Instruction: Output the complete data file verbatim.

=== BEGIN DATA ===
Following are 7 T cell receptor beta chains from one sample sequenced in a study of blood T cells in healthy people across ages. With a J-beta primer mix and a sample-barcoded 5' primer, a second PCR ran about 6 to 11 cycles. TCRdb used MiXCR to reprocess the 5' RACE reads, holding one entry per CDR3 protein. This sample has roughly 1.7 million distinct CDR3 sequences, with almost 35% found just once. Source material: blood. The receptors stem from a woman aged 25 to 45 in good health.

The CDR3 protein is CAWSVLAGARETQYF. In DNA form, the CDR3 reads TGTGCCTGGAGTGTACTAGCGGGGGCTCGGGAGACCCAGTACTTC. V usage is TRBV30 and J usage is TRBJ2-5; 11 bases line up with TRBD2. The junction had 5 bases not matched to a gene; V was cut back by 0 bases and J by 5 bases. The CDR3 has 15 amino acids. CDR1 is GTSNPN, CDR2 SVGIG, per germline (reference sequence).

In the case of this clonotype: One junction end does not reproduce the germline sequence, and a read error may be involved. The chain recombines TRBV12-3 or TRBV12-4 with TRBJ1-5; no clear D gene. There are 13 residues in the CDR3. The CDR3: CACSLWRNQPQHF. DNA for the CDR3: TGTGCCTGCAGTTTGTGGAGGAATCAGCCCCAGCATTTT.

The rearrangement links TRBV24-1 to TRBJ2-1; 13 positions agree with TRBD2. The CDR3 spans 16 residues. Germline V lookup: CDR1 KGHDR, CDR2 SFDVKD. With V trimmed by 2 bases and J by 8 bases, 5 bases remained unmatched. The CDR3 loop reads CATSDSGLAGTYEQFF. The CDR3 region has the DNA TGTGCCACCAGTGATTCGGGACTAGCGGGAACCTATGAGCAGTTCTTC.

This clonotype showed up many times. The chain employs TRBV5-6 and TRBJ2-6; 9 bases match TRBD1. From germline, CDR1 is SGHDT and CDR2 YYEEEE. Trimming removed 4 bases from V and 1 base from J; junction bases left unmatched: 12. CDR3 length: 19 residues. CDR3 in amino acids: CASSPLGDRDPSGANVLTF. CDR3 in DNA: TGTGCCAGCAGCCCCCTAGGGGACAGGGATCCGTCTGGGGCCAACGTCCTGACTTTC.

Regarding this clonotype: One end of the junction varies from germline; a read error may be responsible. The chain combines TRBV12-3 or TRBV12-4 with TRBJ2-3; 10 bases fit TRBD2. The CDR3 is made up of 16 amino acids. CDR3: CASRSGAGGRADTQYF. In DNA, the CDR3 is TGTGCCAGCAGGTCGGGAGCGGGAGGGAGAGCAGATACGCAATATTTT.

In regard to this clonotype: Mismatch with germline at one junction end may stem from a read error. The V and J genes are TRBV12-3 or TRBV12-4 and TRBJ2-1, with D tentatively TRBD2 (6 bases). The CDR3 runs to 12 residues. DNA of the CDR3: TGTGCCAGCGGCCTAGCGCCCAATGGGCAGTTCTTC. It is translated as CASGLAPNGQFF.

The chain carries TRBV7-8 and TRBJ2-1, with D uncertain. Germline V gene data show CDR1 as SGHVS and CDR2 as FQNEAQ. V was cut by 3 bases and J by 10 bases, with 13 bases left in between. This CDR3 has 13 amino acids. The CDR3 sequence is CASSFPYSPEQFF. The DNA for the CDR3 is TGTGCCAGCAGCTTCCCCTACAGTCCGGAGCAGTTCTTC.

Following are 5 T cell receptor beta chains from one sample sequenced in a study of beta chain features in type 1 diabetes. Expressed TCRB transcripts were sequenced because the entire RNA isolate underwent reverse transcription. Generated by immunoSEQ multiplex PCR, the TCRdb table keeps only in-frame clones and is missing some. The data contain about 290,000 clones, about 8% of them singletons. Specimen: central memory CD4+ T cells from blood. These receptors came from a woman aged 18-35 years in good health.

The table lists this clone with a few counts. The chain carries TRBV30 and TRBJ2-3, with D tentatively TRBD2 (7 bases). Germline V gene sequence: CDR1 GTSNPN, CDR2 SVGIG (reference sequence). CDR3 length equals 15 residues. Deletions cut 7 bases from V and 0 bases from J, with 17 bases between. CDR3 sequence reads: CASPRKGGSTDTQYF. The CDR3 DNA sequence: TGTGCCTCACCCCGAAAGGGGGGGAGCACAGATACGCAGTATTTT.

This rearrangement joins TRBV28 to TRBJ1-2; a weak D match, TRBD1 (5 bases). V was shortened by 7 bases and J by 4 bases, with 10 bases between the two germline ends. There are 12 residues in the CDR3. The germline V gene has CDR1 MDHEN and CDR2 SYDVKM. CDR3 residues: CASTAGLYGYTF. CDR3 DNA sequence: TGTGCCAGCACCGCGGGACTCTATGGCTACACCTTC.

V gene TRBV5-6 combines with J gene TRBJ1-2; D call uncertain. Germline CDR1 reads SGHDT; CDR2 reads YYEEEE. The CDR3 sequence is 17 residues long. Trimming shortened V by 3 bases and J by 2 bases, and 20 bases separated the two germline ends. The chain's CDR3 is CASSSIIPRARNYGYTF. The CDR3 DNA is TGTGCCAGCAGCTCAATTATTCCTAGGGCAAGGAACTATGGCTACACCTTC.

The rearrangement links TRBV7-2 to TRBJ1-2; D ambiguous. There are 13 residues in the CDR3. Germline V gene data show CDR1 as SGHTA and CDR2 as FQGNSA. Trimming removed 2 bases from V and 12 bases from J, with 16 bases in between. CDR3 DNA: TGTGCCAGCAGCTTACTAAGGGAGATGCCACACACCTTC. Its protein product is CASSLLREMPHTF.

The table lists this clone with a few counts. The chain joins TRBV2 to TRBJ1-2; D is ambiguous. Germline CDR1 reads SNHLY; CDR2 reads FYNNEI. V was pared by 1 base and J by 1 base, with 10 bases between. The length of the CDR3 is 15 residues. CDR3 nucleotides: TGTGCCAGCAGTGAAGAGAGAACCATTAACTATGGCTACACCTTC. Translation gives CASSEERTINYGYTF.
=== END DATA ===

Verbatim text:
Following are 7 T cell receptor beta chains from one sample sequenced in a study of blood T cells in healthy people across ages. With a J-beta primer mix and a sample-barcoded 5' primer, a second PCR ran about 6 to 11 cycles. TCRdb used MiXCR to reprocess the 5' RACE reads, holding one entry per CDR3 protein. This sample has roughly 1.7 million distinct CDR3 sequences, with almost 35% found just once. Source material: blood. The receptors stem from a woman aged 25 to 45 in good health.

The CDR3 protein is CAWSVLAGARETQYF. In DNA form, the CDR3 reads TGTGCCTGGAGTGTACTAGCGGGGGCTCGGGAGACCCAGTACTTC. V usage is TRBV30 and J usage is TRBJ2-5; 11 bases line up with TRBD2. The junction had 5 bases not matched to a gene; V was cut back by 0 bases and J by 5 bases. The CDR3 has 15 amino acids. CDR1 is GTSNPN, CDR2 SVGIG, per germline (reference sequence).

In the case of this clonotype: One junction end does not reproduce the germline sequence, and a read error may be involved. The chain recombines TRBV12-3 or TRBV12-4 with TRBJ1-5; no clear D gene. There are 13 residues in the CDR3. The CDR3: CACSLWRNQPQHF. DNA for the CDR3: TGTGCCTGCAGTTTGTGGAGGAATCAGCCCCAGCATTTT.

The rearrangement links TRBV24-1 to TRBJ2-1; 13 positions agree with TRBD2. The CDR3 spans 16 residues. Germline V lookup: CDR1 KGHDR, CDR2 SFDVKD. With V trimmed by 2 bases and J by 8 bases, 5 bases remained unmatched. The CDR3 loop reads CATSDSGLAGTYEQFF. The CDR3 region has the DNA TGTGCCACCAGTGATTCGGGACTAGCGGGAACCTATGAGCAGTTCTTC.

This clonotype showed up many times. The chain employs TRBV5-6 and TRBJ2-6; 9 bases match TRBD1. From germline, CDR1 is SGHDT and CDR2 YYEEEE. Trimming removed 4 bases from V and 1 base from J; junction bases left unmatched: 12. CDR3 length: 19 residues. CDR3 in amino acids: CASSPLGDRDPSGANVLTF. CDR3 in DNA: TGTGCCAGCAGCCCCCTAGGGGACAGGGATCCGTCTGGGGCCAACGTCCTGACTTTC.

Regarding this clonotype: One end of the junction varies from germline; a read error may be responsible. The chain combines TRBV12-3 or TRBV12-4 with TRBJ2-3; 10 bases fit TRBD2. The CDR3 is made up of 16 amino acids. CDR3: CASRSGAGGRADTQYF. In DNA, the CDR3 is TGTGCCAGCAGGTCGGGAGCGGGAGGGAGAGCAGATACGCAATATTTT.

In regard to this clonotype: Mismatch with germline at one junction end may stem from a read error. The V and J genes are TRBV12-3 or TRBV12-4 and TRBJ2-1, with D tentatively TRBD2 (6 bases). The CDR3 runs to 12 residues. DNA of the CDR3: TGTGCCAGCGGCCTAGCGCCCAATGGGCAGTTCTTC. It is translated as CASGLAPNGQFF.

The chain carries TRBV7-8 and TRBJ2-1, with D uncertain. Germline V gene data show CDR1 as SGHVS and CDR2 as FQNEAQ. V was cut by 3 bases and J by 10 bases, with 13 bases left in between. This CDR3 has 13 amino acids. The CDR3 sequence is CASSFPYSPEQFF. The DNA for the CDR3 is TGTGCCAGCAGCTTCCCCTACAGTCCGGAGCAGTTCTTC.

Following are 5 T cell receptor beta chains from one sample sequenced in a study of beta chain features in type 1 diabetes. Expressed TCRB transcripts were sequenced because the entire RNA isolate underwent reverse transcription. Generated by immunoSEQ multiplex PCR, the TCRdb table keeps only in-frame clones and is missing some. The data contain about 290,000 clones, about 8% of them singletons. Specimen: central memory CD4+ T cells from blood. These receptors came from a woman aged 18-35 years in good health.

The table lists this clone with a few counts. The chain carries TRBV30 and TRBJ2-3, with D tentatively TRBD2 (7 bases). Germline V gene sequence: CDR1 GTSNPN, CDR2 SVGIG (reference sequence). CDR3 length equals 15 residues. Deletions cut 7 bases from V and 0 bases from J, with 17 bases between. CDR3 sequence reads: CASPRKGGSTDTQYF. The CDR3 DNA sequence: TGTGCCTCACCCCGAAAGGGGGGGAGCACAGATACGCAGTATTTT.

This rearrangement joins TRBV28 to TRBJ1-2; a weak D match, TRBD1 (5 bases). V was shortened by 7 bases and J by 4 bases, with 10 bases between the two germline ends. There are 12 residues in the CDR3. The germline V gene has CDR1 MDHEN and CDR2 SYDVKM. CDR3 residues: CASTAGLYGYTF. CDR3 DNA sequence: TGTGCCAGCACCGCGGGACTCTATGGCTACACCTTC.

V gene TRBV5-6 combines with J gene TRBJ1-2; D call uncertain. Germline CDR1 reads SGHDT; CDR2 reads YYEEEE. The CDR3 sequence is 17 residues long. Trimming shortened V by 3 bases and J by 2 bases, and 20 bases separated the two germline ends. The chain's CDR3 is CASSSIIPRARNYGYTF. The CDR3 DNA is TGTGCCAGCAGCTCAATTATTCCTAGGGCAAGGAACTATGGCTACACCTTC.

The rearrangement links TRBV7-2 to TRBJ1-2; D ambiguous. There are 13 residues in the CDR3. Germline V gene data show CDR1 as SGHTA and CDR2 as FQGNSA. Trimming removed 2 bases from V and 12 bases from J, with 16 bases in between. CDR3 DNA: TGTGCCAGCAGCTTACTAAGGGAGATGCCACACACCTTC. Its protein product is CASSLLREMPHTF.

The table lists this clone with a few counts. The chain joins TRBV2 to TRBJ1-2; D is ambiguous. Germline CDR1 reads SNHLY; CDR2 reads FYNNEI. V was pared by 1 base and J by 1 base, with 10 bases between. The length of the CDR3 is 15 residues. CDR3 nucleotides: TGTGCCAGCAGTGAAGAGAGAACCATTAACTATGGCTACACCTTC. Translation gives CASSEERTINYGYTF.